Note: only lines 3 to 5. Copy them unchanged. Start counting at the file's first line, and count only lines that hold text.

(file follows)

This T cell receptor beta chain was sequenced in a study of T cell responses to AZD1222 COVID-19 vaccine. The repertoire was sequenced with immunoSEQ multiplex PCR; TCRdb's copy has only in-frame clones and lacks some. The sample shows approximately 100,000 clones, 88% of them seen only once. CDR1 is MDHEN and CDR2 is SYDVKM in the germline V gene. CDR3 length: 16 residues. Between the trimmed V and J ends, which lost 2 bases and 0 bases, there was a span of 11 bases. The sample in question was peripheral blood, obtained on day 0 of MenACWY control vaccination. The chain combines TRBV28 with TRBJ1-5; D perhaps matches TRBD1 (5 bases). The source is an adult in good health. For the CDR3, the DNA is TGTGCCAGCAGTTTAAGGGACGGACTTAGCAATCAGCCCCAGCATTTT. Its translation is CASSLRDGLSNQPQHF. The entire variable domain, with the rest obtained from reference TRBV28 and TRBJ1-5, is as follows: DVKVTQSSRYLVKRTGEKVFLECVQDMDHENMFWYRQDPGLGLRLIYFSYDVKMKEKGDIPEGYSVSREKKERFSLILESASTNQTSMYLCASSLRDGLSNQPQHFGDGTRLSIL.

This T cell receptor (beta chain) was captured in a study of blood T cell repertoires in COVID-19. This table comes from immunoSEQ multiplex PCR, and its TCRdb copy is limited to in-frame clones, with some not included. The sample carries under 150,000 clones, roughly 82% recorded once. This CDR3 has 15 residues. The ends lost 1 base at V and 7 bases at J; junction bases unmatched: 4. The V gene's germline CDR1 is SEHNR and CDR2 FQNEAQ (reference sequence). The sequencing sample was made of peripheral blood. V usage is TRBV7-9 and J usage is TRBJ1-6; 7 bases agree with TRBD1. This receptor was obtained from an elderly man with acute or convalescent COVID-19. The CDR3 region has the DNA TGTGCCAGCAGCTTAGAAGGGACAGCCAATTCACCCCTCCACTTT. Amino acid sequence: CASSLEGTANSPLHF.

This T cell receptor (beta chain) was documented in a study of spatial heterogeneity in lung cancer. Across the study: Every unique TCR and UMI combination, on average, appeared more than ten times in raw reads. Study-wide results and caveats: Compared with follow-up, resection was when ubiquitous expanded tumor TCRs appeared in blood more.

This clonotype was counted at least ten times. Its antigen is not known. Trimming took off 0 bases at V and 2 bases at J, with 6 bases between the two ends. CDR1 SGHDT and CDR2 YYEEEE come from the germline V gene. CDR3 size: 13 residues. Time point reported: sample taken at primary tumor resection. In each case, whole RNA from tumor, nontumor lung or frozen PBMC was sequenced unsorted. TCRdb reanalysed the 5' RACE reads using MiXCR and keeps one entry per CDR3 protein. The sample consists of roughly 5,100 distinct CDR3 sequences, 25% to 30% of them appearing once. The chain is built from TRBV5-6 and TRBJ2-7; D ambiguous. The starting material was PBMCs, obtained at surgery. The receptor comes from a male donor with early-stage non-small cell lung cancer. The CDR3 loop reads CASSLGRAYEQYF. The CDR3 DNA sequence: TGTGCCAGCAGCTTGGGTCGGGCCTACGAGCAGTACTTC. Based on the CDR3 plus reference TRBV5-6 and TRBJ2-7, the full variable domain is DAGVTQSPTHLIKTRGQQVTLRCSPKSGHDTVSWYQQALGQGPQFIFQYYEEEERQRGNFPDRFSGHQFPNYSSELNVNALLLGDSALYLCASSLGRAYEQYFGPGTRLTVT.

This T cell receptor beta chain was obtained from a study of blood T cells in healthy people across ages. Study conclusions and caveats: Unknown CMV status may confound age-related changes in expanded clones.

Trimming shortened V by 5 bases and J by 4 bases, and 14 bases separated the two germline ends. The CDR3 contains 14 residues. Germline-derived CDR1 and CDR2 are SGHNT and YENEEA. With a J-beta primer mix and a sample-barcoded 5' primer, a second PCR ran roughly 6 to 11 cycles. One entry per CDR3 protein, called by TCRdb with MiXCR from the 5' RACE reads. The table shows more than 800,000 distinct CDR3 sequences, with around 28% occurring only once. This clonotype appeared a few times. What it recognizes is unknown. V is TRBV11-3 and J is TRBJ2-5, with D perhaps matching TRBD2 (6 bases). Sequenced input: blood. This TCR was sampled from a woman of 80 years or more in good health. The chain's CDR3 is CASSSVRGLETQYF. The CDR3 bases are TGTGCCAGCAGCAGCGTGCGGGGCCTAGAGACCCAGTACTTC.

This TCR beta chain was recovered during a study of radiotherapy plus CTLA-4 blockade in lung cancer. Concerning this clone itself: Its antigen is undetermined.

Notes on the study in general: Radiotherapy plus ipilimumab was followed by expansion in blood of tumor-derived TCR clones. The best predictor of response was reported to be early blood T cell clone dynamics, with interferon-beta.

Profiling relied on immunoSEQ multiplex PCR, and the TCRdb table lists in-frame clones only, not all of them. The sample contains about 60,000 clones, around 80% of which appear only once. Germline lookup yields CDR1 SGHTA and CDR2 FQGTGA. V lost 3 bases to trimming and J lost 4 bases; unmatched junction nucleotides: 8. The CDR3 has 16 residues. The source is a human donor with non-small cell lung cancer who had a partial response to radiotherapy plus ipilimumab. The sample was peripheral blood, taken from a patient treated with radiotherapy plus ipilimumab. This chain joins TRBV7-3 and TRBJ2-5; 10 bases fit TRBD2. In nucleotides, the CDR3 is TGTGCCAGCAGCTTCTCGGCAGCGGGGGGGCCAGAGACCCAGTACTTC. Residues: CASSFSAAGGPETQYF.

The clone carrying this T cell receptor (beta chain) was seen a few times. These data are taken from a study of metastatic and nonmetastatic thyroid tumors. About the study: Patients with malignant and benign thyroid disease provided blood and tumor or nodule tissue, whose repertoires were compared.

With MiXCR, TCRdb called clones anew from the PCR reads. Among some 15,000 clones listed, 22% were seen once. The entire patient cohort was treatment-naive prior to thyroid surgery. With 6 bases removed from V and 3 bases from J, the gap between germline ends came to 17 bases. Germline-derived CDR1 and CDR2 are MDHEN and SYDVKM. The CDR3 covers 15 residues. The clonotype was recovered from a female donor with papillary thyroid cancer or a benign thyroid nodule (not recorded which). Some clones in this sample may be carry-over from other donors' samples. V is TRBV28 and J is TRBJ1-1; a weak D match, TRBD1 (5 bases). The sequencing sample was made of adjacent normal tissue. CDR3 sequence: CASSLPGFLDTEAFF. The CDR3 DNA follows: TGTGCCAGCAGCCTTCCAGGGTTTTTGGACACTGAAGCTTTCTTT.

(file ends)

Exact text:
This T cell receptor (beta chain) was documented in a study of spatial heterogeneity in lung cancer. Across the study: Every unique TCR and UMI combination, on average, appeared more than ten times in raw reads. Study-wide results and caveats: Compared with follow-up, resection was when ubiquitous expanded tumor TCRs appeared in blood more.

This clonotype was counted at least ten times. Its antigen is not known. Trimming took off 0 bases at V and 2 bases at J, with 6 bases between the two ends. CDR1 SGHDT and CDR2 YYEEEE come from the germline V gene. CDR3 size: 13 residues. Time point reported: sample taken at primary tumor resection. In each case, whole RNA from tumor, nontumor lung or frozen PBMC was sequenced unsorted. TCRdb reanalysed the 5' RACE reads using MiXCR and keeps one entry per CDR3 protein. The sample consists of roughly 5,100 distinct CDR3 sequences, 25% to 30% of them appearing once. The chain is built from TRBV5-6 and TRBJ2-7; D ambiguous. The starting material was PBMCs, obtained at surgery. The receptor comes from a male donor with early-stage non-small cell lung cancer. The CDR3 loop reads CASSLGRAYEQYF. The CDR3 DNA sequence: TGTGCCAGCAGCTTGGGTCGGGCCTACGAGCAGTACTTC. Based on the CDR3 plus reference TRBV5-6 and TRBJ2-7, the full variable domain is DAGVTQSPTHLIKTRGQQVTLRCSPKSGHDTVSWYQQALGQGPQFIFQYYEEEERQRGNFPDRFSGHQFPNYSSELNVNALLLGDSALYLCASSLGRAYEQYFGPGTRLTVT.

This T cell receptor beta chain was obtained from a study of blood T cells in healthy people across ages. Study conclusions and caveats: Unknown CMV status may confound age-related changes in expanded clones.